Conclusion: Results suggest that older adults with HI who are not wearing hearing aids are not able to take advantage of additional processing time afforded by the use of slow speaking rates when speech (70-75 dB HL) is presented in competing noise. Additionally, the use of a fast speaking rate significantly reduces an individual's ability to perceive speech in noise, regardless of hearing status. Decreasing from a fast speaking rate to an average rate is beneficial and should be recommended by audiologists to increase the likelihood of older adults understanding speech in noise.
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http://dx.doi.org/10.1044/1059-0889(2011/10-0023)DOI Listing
June 2012

Effects of reverberation on acceptable noise level measurements in younger and older adults.

Int J Audiol 2010 Nov;49(11):832-8

Department of Speech Pathology & Audiology, University of South Alabama, Mobile, AL 36688-0002, USA.

Acceptable noise level (ANL) test materials were digitally modified to create five reverberant conditions by applying different values of reverberation time (RT) to a non-reverberant condition (RT = 0, 0.4, 0.7, 1.2, and 2 s). Two groups of 12 subjects participated: younger individuals (22–29 years, M = 24.3) and older adults (50–69 years, M = 57.5). Mean hearing threshold levels (250 to 8000 Hz) for both groups were 30 dB HL or better. Most comfortable listening level (MCL) and background noise level (BNL) measurements were completed in each reverberant condition, and from these measurements, ANLs were calculated. Significant main effects for age and reverberation were not found for ANL or MCL. These results suggest that reverberation does not affect the amount of background noise individuals are willing to accept, or the level of speech individuals choose as the MCL. These results can be used by clinical audiologists to counsel patients regarding the use of communication strategies. Additionally, these results can be used to support previous findings that ANL is not related to the intelligibility of the speech signal.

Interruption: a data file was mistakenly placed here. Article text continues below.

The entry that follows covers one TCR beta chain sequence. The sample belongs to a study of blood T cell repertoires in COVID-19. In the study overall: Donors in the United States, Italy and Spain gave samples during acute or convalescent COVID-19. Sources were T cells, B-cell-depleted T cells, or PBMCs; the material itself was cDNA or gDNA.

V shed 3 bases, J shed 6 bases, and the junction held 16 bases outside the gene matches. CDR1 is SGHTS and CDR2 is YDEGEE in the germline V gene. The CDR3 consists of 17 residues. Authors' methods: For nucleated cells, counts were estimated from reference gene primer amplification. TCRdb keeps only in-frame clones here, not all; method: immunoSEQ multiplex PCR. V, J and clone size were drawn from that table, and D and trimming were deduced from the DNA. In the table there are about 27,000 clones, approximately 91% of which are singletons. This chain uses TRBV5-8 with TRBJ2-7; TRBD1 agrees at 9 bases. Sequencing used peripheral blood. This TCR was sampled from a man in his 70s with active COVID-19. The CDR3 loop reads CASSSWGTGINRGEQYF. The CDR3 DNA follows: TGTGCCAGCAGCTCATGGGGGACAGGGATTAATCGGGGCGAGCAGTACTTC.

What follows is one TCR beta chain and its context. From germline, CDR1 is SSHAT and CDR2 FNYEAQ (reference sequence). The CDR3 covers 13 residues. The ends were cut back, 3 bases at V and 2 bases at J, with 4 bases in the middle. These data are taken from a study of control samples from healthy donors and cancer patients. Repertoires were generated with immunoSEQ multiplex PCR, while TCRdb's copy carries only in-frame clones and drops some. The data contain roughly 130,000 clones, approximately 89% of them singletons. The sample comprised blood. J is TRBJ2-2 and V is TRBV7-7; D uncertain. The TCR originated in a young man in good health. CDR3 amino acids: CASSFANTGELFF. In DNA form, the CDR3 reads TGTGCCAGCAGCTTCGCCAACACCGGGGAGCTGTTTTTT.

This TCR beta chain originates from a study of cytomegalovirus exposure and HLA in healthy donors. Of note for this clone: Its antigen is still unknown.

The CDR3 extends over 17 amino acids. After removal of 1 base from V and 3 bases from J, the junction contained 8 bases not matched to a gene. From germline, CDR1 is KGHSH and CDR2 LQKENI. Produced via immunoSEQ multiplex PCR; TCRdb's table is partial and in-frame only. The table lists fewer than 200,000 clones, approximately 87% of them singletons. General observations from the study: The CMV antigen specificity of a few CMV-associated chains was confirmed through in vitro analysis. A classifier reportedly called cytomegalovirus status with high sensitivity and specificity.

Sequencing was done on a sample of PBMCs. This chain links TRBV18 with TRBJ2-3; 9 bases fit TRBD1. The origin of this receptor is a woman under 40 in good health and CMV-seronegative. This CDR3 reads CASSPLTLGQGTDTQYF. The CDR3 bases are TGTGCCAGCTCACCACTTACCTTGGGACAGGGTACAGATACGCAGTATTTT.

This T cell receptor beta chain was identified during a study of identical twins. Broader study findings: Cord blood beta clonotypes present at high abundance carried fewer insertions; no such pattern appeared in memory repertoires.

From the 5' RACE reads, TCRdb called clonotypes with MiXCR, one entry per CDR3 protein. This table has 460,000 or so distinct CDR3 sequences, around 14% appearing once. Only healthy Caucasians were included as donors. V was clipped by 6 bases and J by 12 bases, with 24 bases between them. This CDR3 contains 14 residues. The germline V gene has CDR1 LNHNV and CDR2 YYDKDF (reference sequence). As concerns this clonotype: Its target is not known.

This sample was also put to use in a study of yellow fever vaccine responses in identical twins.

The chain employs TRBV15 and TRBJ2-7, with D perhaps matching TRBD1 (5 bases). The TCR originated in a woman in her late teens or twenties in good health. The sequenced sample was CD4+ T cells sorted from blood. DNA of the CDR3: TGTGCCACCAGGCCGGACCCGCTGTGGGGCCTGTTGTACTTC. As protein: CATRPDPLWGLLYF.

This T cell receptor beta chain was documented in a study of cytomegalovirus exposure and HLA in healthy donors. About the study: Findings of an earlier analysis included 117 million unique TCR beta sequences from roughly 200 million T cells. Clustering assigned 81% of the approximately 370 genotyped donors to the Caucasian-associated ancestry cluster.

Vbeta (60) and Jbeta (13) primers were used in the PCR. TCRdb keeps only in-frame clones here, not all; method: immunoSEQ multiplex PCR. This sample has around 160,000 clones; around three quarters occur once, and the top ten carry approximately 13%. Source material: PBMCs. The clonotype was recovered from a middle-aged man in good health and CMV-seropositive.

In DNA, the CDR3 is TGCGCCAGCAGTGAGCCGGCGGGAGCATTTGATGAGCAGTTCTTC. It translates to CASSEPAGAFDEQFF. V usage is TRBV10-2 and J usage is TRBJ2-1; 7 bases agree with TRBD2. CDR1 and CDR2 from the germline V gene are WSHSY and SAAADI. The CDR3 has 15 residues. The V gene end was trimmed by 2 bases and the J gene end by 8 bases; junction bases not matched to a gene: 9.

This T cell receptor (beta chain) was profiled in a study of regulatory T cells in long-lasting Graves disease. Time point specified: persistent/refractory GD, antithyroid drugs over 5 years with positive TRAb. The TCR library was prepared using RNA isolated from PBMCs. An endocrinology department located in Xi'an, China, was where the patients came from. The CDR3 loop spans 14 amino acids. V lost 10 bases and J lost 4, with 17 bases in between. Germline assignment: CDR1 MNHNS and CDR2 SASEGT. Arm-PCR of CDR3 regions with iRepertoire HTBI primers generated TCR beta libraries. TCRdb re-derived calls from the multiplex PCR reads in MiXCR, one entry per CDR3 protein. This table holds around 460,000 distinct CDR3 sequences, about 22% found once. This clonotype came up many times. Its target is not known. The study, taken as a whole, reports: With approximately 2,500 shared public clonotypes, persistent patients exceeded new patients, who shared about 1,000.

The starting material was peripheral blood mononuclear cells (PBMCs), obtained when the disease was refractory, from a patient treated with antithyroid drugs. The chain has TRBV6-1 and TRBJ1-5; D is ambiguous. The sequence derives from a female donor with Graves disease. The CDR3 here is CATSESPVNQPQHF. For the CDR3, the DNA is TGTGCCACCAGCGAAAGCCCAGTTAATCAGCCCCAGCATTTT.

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http://dx.doi.org/10.3109/14992027.2010.491096DOI Listing
November 2010

Safety and immunogenicity study of Multiclade HIV-1 adenoviral vector vaccine alone or as boost following a multiclade HIV-1 DNA vaccine in Africa.

PLoS One 2010 Sep 21;5(9):e12873. Epub 2010 Sep 21.

Kenya AIDS Vaccine Initiative (KAVI), Nairobi, Kenya.

Background: We conducted a double-blind, randomized, placebo-controlled Phase I study of a recombinant replication-defective adenovirus type 5 (rAd5) vector expressing HIV-1 Gag and Pol from subtype B and Env from subtypes A, B and C, given alone or as boost following a DNA plasmid vaccine expressing the same HIV-1 proteins plus Nef, in 114 healthy HIV-uninfected African adults.